Bake at 275 degrees for two hours, or until a tester comes out clean. The bread will be very
heavy, dense and chewy; each loaf weighs 24 ounces. Logan bread tastes good on the trail, is high
in calories and is almost impervious to spoilage.
"Militia Cookbook" Emergency Food Preparation
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Pioneer Bread
1/2 cup butter or margarine
1/2 cup honey
3 eggs
1 cup buttermilk (or sour milk: 1 tbsp. vinegar, 1/3 cup powdered milk, water to make 1 cup, let
set 5 minutes)
2 cups whole wheat flour
2 cups unbleached white flour
1 tsp. baking soda
1 tsp. salt
1 cup raisins
2 tbsp. caraway seeds
Combine butter, honey, and eggs in a bowl and add buttermilk. Separately, combine flours and
baking soda and add salt, raisins, and caraway seeds. Combine both bowls. Place in a greased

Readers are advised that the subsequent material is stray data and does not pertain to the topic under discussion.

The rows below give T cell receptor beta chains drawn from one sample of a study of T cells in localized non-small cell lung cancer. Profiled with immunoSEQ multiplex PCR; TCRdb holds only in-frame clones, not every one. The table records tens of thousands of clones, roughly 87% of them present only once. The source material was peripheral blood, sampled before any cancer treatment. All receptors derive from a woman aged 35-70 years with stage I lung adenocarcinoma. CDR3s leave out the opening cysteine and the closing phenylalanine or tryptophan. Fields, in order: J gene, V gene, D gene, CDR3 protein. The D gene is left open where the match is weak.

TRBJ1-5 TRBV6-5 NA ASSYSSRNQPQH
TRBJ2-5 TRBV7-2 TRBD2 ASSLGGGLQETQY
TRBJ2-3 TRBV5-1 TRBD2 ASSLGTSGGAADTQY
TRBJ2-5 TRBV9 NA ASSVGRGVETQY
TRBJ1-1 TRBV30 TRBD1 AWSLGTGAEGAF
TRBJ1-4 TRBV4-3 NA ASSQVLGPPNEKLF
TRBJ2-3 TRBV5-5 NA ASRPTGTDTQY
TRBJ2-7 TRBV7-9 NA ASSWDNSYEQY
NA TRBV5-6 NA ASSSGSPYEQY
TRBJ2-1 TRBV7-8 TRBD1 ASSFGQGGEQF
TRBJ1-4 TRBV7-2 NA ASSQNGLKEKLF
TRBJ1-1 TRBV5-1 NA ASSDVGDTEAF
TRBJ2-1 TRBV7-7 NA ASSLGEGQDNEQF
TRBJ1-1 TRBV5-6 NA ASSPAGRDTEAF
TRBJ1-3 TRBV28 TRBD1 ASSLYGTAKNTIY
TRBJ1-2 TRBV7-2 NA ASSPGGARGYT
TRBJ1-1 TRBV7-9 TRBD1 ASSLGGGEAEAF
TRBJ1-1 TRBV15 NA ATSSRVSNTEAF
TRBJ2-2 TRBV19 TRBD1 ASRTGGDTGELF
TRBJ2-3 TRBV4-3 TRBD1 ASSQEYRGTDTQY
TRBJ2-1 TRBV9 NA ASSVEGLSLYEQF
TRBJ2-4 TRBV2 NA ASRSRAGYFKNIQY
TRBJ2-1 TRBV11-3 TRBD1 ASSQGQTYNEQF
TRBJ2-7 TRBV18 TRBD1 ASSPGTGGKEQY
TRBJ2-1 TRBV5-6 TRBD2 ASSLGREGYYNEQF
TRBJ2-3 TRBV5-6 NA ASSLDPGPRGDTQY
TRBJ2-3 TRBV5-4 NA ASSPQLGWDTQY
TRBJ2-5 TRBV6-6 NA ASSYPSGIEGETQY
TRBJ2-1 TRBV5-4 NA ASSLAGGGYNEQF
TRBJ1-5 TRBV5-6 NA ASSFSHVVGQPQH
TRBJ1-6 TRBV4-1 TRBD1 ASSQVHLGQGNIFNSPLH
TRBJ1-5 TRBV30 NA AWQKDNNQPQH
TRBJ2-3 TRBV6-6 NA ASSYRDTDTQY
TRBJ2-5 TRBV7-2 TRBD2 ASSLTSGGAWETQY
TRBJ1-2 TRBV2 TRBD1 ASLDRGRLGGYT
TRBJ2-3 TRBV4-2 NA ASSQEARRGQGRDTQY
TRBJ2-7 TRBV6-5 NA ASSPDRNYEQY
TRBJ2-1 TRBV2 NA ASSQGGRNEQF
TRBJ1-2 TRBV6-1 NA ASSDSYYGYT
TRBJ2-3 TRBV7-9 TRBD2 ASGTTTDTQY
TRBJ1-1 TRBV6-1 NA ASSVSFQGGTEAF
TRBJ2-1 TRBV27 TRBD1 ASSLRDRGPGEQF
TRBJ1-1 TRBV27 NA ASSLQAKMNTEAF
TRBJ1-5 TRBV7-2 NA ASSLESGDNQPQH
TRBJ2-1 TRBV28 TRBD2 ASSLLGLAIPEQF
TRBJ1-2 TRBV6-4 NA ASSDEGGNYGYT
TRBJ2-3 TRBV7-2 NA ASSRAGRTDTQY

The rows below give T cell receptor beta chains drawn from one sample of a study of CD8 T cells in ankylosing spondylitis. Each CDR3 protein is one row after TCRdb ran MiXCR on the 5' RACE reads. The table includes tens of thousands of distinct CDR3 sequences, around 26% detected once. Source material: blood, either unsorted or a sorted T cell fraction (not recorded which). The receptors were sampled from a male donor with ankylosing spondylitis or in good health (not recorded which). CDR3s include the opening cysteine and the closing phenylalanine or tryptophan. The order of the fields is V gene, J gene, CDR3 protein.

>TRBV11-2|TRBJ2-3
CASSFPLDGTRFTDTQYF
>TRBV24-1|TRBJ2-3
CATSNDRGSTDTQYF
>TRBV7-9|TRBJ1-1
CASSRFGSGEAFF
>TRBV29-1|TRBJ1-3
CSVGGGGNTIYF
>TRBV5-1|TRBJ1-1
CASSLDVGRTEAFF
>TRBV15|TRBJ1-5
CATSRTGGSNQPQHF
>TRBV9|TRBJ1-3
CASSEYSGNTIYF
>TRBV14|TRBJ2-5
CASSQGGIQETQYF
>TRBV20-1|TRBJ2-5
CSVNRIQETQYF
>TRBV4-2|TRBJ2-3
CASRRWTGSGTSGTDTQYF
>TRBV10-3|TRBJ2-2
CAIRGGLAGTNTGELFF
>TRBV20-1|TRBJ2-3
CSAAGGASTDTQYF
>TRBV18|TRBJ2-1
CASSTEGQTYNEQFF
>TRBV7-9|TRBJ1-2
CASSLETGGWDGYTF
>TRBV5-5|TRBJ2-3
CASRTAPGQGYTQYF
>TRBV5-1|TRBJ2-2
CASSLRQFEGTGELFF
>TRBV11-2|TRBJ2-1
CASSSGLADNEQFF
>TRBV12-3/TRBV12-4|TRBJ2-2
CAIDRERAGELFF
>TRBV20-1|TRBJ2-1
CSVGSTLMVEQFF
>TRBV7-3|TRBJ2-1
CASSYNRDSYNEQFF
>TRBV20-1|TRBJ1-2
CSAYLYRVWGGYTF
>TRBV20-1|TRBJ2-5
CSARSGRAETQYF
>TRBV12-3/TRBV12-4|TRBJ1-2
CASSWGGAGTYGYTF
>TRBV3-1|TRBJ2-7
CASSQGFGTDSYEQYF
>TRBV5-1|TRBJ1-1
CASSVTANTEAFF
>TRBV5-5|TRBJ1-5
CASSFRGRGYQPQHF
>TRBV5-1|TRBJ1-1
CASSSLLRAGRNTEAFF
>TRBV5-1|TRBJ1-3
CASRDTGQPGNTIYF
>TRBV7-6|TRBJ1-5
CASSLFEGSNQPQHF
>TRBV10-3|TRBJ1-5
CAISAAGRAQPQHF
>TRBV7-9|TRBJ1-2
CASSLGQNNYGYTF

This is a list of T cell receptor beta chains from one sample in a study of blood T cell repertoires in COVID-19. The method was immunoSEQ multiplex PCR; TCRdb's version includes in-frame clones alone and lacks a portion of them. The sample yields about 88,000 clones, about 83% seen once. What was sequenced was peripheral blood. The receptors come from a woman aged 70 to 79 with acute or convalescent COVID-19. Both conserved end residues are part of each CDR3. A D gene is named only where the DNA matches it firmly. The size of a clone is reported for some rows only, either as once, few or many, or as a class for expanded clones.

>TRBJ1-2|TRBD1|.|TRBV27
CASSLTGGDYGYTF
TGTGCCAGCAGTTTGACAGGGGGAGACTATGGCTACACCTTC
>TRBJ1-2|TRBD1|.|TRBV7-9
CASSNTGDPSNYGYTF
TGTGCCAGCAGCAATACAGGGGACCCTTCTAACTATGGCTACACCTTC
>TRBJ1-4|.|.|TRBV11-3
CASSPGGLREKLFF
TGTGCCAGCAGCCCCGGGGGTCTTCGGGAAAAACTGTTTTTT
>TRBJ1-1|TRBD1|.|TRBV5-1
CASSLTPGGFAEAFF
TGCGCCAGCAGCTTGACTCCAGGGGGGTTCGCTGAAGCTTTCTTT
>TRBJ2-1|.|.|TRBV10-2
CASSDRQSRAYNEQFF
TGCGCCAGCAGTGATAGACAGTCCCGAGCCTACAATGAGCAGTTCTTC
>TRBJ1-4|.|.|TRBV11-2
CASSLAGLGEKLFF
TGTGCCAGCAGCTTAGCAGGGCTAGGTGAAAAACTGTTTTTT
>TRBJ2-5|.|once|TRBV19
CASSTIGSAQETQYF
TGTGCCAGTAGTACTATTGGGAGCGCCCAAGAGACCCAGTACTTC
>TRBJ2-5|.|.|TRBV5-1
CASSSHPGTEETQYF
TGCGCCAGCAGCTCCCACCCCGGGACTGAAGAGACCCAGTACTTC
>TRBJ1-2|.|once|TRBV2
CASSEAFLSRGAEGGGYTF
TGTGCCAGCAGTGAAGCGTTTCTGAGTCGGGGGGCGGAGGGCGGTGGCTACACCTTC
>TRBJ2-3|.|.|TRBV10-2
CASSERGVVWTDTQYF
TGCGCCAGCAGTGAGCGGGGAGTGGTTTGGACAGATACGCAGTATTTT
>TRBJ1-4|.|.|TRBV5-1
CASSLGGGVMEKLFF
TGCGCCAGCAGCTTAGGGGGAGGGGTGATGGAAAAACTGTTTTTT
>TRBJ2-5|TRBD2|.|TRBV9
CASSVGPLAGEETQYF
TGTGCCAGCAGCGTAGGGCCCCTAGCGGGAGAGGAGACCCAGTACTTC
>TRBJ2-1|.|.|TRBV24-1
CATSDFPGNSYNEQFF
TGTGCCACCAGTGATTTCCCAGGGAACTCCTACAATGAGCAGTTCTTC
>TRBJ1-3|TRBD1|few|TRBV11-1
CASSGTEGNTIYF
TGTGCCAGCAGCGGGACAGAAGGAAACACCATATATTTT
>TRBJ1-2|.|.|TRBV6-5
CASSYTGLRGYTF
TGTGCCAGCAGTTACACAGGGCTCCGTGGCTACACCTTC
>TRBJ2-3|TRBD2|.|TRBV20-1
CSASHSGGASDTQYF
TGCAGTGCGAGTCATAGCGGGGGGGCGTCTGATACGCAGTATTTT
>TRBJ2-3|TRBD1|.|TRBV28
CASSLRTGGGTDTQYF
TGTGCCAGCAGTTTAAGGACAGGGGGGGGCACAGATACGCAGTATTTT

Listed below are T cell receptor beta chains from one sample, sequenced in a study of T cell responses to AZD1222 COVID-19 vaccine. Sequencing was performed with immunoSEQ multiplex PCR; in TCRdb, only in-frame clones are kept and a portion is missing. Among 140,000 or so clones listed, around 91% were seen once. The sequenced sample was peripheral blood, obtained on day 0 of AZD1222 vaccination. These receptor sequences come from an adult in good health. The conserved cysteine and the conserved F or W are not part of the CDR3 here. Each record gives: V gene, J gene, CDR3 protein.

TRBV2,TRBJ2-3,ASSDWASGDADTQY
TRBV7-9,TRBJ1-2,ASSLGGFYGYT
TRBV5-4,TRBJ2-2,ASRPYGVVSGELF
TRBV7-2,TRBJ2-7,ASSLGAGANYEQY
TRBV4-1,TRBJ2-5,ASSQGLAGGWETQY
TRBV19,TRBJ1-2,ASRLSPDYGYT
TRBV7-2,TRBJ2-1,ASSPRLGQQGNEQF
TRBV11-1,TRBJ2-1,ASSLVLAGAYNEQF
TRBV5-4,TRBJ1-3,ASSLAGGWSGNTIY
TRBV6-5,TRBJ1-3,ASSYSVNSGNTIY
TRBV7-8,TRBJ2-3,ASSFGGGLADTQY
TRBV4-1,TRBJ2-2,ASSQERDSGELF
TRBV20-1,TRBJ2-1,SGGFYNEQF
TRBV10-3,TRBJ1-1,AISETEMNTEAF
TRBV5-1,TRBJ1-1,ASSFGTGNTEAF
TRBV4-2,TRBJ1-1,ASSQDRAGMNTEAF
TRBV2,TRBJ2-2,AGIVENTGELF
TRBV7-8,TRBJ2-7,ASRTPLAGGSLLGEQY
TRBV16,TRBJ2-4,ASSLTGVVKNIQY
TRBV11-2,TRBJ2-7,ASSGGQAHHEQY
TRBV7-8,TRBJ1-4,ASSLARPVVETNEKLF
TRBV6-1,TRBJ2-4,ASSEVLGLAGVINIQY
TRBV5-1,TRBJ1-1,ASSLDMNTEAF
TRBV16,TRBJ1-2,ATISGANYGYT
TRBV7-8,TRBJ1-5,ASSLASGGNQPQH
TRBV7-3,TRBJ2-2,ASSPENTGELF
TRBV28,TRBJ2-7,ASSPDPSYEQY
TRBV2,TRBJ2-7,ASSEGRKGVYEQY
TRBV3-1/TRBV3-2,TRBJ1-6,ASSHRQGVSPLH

9x5-inch loaf pan. Bake at 375 degrees for 50 to 60 minutes or until a tester comes out clean.
Molasses Graham Bread
1/4 cup sugar
2 cups flour
2 tsp. baking soda
2 tsp. salt
1 tsp. baking powder
1-3/4 cups graham flour (or whole wheat flour)
1/3 cup butter
2 eggs, beaten
1-3/4 cups sour milk or buttermilk
3/4 cup molasses
Mix together dry ingredients, then cut in the butter. Work with fingertips until mixture resembles
coarse cornmeal. Blend eggs, milk and molasses. Pour into dry mixture and stir just enough to
blend. Pour into two greased and floured loaf pans. Bake at 350 degrees for about 40 minutes.
Irish Soda Bread
3 cups all-purpose flour
1/2 cup sugar
1 tbsp. baking powder
1 tsp. baking soda
1-1/2 cups dried currants or raisins
1-3/4 cups buttermilk
2 large eggs
3 tbsp. melted butter or margarine
1/2 tsp. vanilla
Mix flour, sugar, baking powder, baking soda and currants in a large bowl. In a small bowl, beat
buttermilk, eggs, 2 tablespoons of the butter and vanilla until blended. Add egg mixture to flour
mixture and stir until evenly moistened. Spread batter in a greased 10-inch oven-proof frying pan.
Drizzle with remaining 1 tablespoon butter. Bake at 350 degrees until bread is browned and pulls